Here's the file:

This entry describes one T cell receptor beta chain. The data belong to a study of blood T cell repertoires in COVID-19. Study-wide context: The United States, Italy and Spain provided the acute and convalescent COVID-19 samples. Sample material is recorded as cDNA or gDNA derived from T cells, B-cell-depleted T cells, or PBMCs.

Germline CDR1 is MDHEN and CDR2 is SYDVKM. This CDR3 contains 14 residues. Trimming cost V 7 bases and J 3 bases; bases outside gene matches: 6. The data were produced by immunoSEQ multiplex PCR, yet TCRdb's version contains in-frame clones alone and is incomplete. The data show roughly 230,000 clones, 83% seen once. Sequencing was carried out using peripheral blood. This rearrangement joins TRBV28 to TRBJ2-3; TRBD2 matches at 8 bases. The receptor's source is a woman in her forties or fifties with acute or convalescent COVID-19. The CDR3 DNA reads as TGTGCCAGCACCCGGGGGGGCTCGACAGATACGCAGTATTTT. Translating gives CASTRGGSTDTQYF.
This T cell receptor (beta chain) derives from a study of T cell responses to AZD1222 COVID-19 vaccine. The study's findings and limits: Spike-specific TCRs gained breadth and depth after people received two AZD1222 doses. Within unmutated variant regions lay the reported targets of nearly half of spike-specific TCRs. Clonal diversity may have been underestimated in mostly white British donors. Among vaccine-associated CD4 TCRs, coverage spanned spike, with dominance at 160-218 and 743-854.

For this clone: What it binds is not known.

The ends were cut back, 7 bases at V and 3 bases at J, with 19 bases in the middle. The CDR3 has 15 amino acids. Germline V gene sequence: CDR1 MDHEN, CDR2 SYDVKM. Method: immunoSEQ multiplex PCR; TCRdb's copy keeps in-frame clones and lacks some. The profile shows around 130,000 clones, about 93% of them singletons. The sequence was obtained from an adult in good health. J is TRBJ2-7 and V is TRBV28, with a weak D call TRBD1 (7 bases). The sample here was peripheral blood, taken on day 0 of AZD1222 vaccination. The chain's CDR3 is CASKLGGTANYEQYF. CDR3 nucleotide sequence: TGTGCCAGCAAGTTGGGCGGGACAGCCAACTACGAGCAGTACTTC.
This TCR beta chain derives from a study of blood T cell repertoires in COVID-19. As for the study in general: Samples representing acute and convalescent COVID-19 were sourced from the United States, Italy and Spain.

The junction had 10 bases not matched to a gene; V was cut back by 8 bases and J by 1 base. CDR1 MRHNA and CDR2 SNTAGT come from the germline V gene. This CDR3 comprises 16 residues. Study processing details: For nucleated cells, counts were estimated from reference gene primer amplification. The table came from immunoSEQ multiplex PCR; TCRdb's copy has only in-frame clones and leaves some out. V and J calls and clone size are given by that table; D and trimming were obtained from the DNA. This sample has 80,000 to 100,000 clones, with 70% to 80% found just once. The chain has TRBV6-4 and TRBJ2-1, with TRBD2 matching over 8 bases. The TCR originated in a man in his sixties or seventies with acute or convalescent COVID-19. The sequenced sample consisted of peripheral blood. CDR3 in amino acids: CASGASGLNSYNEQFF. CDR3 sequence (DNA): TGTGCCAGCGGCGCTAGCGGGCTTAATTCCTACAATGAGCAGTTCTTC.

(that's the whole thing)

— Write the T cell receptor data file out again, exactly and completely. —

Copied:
This entry describes one T cell receptor beta chain. The data belong to a study of blood T cell repertoires in COVID-19. Study-wide context: The United States, Italy and Spain provided the acute and convalescent COVID-19 samples. Sample material is recorded as cDNA or gDNA derived from T cells, B-cell-depleted T cells, or PBMCs.

Germline CDR1 is MDHEN and CDR2 is SYDVKM. This CDR3 contains 14 residues. Trimming cost V 7 bases and J 3 bases; bases outside gene matches: 6. The data were produced by immunoSEQ multiplex PCR, yet TCRdb's version contains in-frame clones alone and is incomplete. The data show roughly 230,000 clones, 83% seen once. Sequencing was carried out using peripheral blood. This rearrangement joins TRBV28 to TRBJ2-3; TRBD2 matches at 8 bases. The receptor's source is a woman in her forties or fifties with acute or convalescent COVID-19. The CDR3 DNA reads as TGTGCCAGCACCCGGGGGGGCTCGACAGATACGCAGTATTTT. Translating gives CASTRGGSTDTQYF.
This T cell receptor (beta chain) derives from a study of T cell responses to AZD1222 COVID-19 vaccine. The study's findings and limits: Spike-specific TCRs gained breadth and depth after people received two AZD1222 doses. Within unmutated variant regions lay the reported targets of nearly half of spike-specific TCRs. Clonal diversity may have been underestimated in mostly white British donors. Among vaccine-associated CD4 TCRs, coverage spanned spike, with dominance at 160-218 and 743-854.

For this clone: What it binds is not known.

The ends were cut back, 7 bases at V and 3 bases at J, with 19 bases in the middle. The CDR3 has 15 amino acids. Germline V gene sequence: CDR1 MDHEN, CDR2 SYDVKM. Method: immunoSEQ multiplex PCR; TCRdb's copy keeps in-frame clones and lacks some. The profile shows around 130,000 clones, about 93% of them singletons. The sequence was obtained from an adult in good health. J is TRBJ2-7 and V is TRBV28, with a weak D call TRBD1 (7 bases). The sample here was peripheral blood, taken on day 0 of AZD1222 vaccination. The chain's CDR3 is CASKLGGTANYEQYF. CDR3 nucleotide sequence: TGTGCCAGCAAGTTGGGCGGGACAGCCAACTACGAGCAGTACTTC.
This TCR beta chain derives from a study of blood T cell repertoires in COVID-19. As for the study in general: Samples representing acute and convalescent COVID-19 were sourced from the United States, Italy and Spain.

The junction had 10 bases not matched to a gene; V was cut back by 8 bases and J by 1 base. CDR1 MRHNA and CDR2 SNTAGT come from the germline V gene. This CDR3 comprises 16 residues. Study processing details: For nucleated cells, counts were estimated from reference gene primer amplification. The table came from immunoSEQ multiplex PCR; TCRdb's copy has only in-frame clones and leaves some out. V and J calls and clone size are given by that table; D and trimming were obtained from the DNA. This sample has 80,000 to 100,000 clones, with 70% to 80% found just once. The chain has TRBV6-4 and TRBJ2-1, with TRBD2 matching over 8 bases. The TCR originated in a man in his sixties or seventies with acute or convalescent COVID-19. The sequenced sample consisted of peripheral blood. CDR3 in amino acids: CASGASGLNSYNEQFF. CDR3 sequence (DNA): TGTGCCAGCGGCGCTAGCGGGCTTAATTCCTACAATGAGCAGTTCTTC.